Squeaky brakes could be the result of recent snow or rain, surface rust forming on your rotors, dirt particles caught in your brake system, or a sign that your brake pads are worn down. If the squeaking sound goes away after a few brake pedal applications, you likely do not need to replace your brakes.
However, if the brake squeaking continues, you may have something more serious. If your brakes squeak constantly while you move, this may be due to a built-in wear indicator on the brake pads. As brake pads deteriorate and lose their consistency, a small tab starts rubbing the rotor, warning you that it's time for a brake pad replacement. Note that not all brake pads are identical, and some wear indicators might only squeak as you come to a halt.
Additionally, you may experience irregular rotor wear, which stops your brake pads from having optional stopping power. Warped rotors induce sounds and vibrations while braking and can make driving uncomfortable. Warped rotors can also wear your car brake pads unevenly as they don't push flat against the rotors when applying the vehicle brake pedal.
Occasionally, brake pads do not remain mounted securely, or the shims that hold them in place become lax, creating a squeaky noise. However, since the brakes are a considerable part of your vehicle's performance, having a technician check them is the best bet if you're uncertain of the issue.
How to Fix Squeaky Brakes
If you notice a squeaking noise coming from your vehicle brakes, worn brake pads are generally the primary problem that comes to mind. However, if your brake pads are not worn, you may be able to fix squeaky brakes with these methods:
- Method 1: Put Some Grease or Other Lubricant on the Brake Pads
If your vehicle brakes are new and still making a squeaking sound, the fix may be as easy as lubricating the touchpoints. Lubricating the brake pads involved taking the brake pads out from the calipers and then spreading brake lubricant to the back of the brake pad, not the friction material.
Make sure that the rotor and brake pad friction exterior are not covered with any lubricant or greases as this could significantly decrease braking performance.
- Method 2: Put a Set of Shims
For additional help against loud brakes, try using brake pad shims. Depending on your car, your brake pads may have shims already installed out of the box. If not, you can install the brake pad shims on the brake pads to prevent brake noise.
These shims take up any space that would let the brake pads push around and usually have a slight rubber coating to soak up any pulses that would result in a squeaky noise.
- Method 3: Replace the Rotors and Pads
Sometimes, as your vehicle brakes approach the end of their useful life, it implies that the pads and rotors got damaged. If the brake pad friction cover wears down, you’ll ultimately hear a squealing sound because the brake caliper and rotor start touching. You might also hear a noise due to bent rotors which indicate the brake pads cannot touch the rotors evenly during braking.
You can check the width of your brake pads by just inspecting them behind your wheels. If your brake pad holds less than 3/8” of friction component left, the rotor cover contains prominent grooves, or the rotor has a bulged exterior, you should replace your brake pads to ensure safety on the road.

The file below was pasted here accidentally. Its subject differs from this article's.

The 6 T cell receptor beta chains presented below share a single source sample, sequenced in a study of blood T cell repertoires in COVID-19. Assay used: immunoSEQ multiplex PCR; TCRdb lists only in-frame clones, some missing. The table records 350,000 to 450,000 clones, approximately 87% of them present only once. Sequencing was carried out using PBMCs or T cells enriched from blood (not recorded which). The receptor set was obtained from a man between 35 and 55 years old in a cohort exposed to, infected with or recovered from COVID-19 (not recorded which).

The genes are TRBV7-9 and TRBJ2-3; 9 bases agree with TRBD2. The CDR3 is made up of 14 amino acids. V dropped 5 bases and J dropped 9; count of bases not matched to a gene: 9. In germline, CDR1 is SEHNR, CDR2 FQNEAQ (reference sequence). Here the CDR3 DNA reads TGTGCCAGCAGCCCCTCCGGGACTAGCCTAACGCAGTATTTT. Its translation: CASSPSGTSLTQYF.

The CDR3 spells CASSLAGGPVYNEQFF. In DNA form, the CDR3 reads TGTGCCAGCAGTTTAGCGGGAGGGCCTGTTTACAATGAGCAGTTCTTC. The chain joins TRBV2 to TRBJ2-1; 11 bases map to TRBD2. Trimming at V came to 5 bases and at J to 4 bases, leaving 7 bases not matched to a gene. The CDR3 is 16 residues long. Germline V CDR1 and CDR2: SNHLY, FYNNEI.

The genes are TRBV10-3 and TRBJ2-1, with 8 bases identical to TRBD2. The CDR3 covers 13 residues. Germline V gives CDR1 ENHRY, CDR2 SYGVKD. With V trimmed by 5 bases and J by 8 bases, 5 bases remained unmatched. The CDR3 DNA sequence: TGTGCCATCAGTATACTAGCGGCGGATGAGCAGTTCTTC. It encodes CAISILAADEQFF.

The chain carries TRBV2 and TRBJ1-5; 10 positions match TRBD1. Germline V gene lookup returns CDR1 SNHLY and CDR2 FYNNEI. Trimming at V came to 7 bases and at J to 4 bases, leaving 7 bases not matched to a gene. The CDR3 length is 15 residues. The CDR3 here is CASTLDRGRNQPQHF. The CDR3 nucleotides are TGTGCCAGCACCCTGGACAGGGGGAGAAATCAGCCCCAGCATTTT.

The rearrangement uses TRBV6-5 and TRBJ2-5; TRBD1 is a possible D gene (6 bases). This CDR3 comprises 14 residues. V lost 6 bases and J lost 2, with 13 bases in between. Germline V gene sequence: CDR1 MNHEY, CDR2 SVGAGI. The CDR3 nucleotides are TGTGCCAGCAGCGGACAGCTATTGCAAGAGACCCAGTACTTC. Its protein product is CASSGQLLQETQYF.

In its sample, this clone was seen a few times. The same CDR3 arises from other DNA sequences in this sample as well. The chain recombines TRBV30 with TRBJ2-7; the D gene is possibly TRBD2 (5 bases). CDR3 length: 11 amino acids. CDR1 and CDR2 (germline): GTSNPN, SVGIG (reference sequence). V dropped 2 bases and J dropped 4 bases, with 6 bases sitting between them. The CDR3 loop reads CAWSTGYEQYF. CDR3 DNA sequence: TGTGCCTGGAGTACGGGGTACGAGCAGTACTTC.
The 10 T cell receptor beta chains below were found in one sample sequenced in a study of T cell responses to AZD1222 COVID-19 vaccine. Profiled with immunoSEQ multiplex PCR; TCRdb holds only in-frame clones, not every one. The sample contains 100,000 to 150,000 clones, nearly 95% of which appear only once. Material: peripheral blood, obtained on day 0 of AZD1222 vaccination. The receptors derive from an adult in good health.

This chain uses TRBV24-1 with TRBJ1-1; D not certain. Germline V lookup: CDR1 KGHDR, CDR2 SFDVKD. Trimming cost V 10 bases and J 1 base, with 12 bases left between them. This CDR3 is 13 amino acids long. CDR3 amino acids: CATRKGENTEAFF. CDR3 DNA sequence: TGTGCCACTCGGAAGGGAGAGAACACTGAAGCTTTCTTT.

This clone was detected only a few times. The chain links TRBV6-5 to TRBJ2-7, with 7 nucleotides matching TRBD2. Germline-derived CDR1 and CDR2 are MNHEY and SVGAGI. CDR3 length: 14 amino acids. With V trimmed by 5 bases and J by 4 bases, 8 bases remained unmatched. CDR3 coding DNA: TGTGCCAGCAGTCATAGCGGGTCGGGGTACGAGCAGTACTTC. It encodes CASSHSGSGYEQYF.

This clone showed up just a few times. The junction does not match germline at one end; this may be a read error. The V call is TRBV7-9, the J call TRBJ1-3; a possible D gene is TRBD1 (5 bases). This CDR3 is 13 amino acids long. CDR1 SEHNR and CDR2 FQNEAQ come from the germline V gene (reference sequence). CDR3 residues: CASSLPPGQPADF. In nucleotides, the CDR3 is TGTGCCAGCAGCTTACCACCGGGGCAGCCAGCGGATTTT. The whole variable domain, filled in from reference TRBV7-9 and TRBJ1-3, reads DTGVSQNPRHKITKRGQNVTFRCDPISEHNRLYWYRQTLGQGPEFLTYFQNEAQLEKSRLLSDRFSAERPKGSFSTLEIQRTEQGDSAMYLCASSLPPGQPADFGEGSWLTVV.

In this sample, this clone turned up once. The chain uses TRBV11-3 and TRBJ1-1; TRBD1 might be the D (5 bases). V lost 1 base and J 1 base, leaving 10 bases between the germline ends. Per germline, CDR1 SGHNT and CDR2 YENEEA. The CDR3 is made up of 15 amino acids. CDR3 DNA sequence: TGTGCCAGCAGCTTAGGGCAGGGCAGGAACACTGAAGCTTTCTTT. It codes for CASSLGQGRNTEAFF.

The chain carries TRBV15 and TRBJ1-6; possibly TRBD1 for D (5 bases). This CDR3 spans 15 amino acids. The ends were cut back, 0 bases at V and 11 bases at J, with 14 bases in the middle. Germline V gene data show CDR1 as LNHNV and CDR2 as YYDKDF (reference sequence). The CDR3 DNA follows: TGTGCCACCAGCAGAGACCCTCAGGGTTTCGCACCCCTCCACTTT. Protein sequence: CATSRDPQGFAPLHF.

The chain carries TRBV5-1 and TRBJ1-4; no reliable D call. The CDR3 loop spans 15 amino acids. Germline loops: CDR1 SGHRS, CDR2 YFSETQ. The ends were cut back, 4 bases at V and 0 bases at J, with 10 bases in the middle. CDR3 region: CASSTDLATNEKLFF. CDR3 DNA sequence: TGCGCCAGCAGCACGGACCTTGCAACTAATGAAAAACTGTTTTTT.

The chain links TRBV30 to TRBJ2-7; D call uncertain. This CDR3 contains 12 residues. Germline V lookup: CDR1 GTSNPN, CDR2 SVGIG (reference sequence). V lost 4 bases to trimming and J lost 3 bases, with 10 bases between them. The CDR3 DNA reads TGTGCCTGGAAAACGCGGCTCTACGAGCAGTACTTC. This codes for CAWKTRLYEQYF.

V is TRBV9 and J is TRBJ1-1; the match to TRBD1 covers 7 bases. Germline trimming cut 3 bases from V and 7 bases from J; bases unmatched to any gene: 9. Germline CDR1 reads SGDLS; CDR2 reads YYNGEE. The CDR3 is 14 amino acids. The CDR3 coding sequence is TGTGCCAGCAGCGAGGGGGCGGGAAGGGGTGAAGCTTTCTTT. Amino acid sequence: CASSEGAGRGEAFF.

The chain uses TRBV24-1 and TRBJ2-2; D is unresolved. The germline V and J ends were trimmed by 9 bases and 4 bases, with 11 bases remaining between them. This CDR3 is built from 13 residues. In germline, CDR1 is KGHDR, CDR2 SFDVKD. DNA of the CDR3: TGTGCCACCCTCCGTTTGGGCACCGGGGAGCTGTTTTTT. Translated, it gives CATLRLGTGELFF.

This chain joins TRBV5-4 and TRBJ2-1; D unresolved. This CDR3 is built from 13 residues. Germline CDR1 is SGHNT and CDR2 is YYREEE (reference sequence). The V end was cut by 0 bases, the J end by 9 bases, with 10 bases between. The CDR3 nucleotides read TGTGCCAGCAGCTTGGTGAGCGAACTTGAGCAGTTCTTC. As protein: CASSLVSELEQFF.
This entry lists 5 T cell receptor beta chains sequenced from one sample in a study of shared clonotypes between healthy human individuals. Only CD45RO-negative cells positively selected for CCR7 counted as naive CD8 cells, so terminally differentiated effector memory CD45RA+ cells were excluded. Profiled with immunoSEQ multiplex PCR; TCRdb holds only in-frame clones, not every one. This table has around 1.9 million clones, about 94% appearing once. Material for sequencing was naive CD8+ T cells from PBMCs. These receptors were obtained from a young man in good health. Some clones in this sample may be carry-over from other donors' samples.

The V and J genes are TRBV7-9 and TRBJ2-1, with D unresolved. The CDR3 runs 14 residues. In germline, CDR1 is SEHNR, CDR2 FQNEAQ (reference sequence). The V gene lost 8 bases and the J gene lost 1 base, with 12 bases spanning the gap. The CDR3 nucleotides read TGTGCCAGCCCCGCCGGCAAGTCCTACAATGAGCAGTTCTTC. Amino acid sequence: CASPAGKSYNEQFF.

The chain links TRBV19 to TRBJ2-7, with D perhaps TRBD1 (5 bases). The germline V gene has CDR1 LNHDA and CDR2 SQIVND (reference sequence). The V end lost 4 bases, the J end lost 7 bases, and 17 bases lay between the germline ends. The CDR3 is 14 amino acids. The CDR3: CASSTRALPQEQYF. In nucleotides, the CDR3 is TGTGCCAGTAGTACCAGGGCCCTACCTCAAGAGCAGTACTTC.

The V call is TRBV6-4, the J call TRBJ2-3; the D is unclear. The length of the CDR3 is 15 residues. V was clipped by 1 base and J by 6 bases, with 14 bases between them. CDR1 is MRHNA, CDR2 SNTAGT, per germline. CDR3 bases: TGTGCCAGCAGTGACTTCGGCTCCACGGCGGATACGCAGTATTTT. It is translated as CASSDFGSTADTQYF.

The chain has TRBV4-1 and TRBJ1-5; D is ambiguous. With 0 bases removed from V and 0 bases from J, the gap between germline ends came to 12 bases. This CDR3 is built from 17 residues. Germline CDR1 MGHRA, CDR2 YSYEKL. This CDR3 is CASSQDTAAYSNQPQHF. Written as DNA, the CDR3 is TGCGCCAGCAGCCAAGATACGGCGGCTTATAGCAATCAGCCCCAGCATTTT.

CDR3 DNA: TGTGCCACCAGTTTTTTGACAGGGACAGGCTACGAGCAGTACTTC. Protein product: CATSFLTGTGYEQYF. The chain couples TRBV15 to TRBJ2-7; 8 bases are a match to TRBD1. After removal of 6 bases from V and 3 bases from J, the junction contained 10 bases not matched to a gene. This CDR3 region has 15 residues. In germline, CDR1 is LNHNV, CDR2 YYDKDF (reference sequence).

Why Do Brake Pads Make a Squeaking Sound
Here are some reasons your brake pads are making a squeaking sound:
- Damaged or Thinning Brake Pads
The most common reason for brake squealing is damaged brake pads. Brake pads are purposely created with a metal piece that emits a high-pitched squeak when they wear down to the bottom. Similarly, a small layer of rust over your vehicle's brake pads can make a similar squeaking sound, but that sound will eventually wither away after applying a few brakes.
If the noise remains as you drive along, you should get your brakes inspected right away. If you let the issue go unattended and the constant squeaking shifts into grinding, you will require new rotors with your car's brake pads. Replacing your rotors and brake pads can be more than double the price of your next brake replacement.
- Dust or Dirt Between the Rotors and Pads
Another common reason for brake pads making a squealing sound is dust, mud, or other debris on the exterior of your pads or rotors. This buildup can occur in different driving conditions or if your vehicle sits for an extended period accumulating dust.
In this situation, a spray with cleaner or simply cleaning the surface will usually fix the problem. The sound might also go away after you apply a few brakes as it allows the friction between the rotors and pads to wipe away the debris.
- Excessive Overnight Moisture
If you notice an odd-sounding squeaking the first time you wake up in the morning, this could be normal, especially if your vehicle has been exposed to snow, rain, or humidity overnight.
When moisture forms on your brakes or brake pads, a thin coating of rust can slowly build up on the brakes and rotors, generating a grinding or squeaking sound when you apply your vehicle brakes. However, this rust buildup can usually get fixed with daily driving. To avoid this issue, you should try parking your vehicle indoors to guard your brakes against collecting moisture.
- Lack of Lubrication
If your vehicle has drum brakes, the squeaking sound can also show up due to a lack of lubrication at the touchpoints between the drum and shoes. Without lubrication, the drum shoes begin to scrape against the backing scale, causing a squeaking noise.
The Bottom Line
If you hear loud squeaking noises that do not go away from driving, you should contact a mechanic to get your car inspected.
Here at NuBrakes, we offer mobile auto technicians that will come to your home or office for brakes, oil, maintenance, and more so that you have the most convenient repair service while saving you time and money. Contact us for a free car repair quote.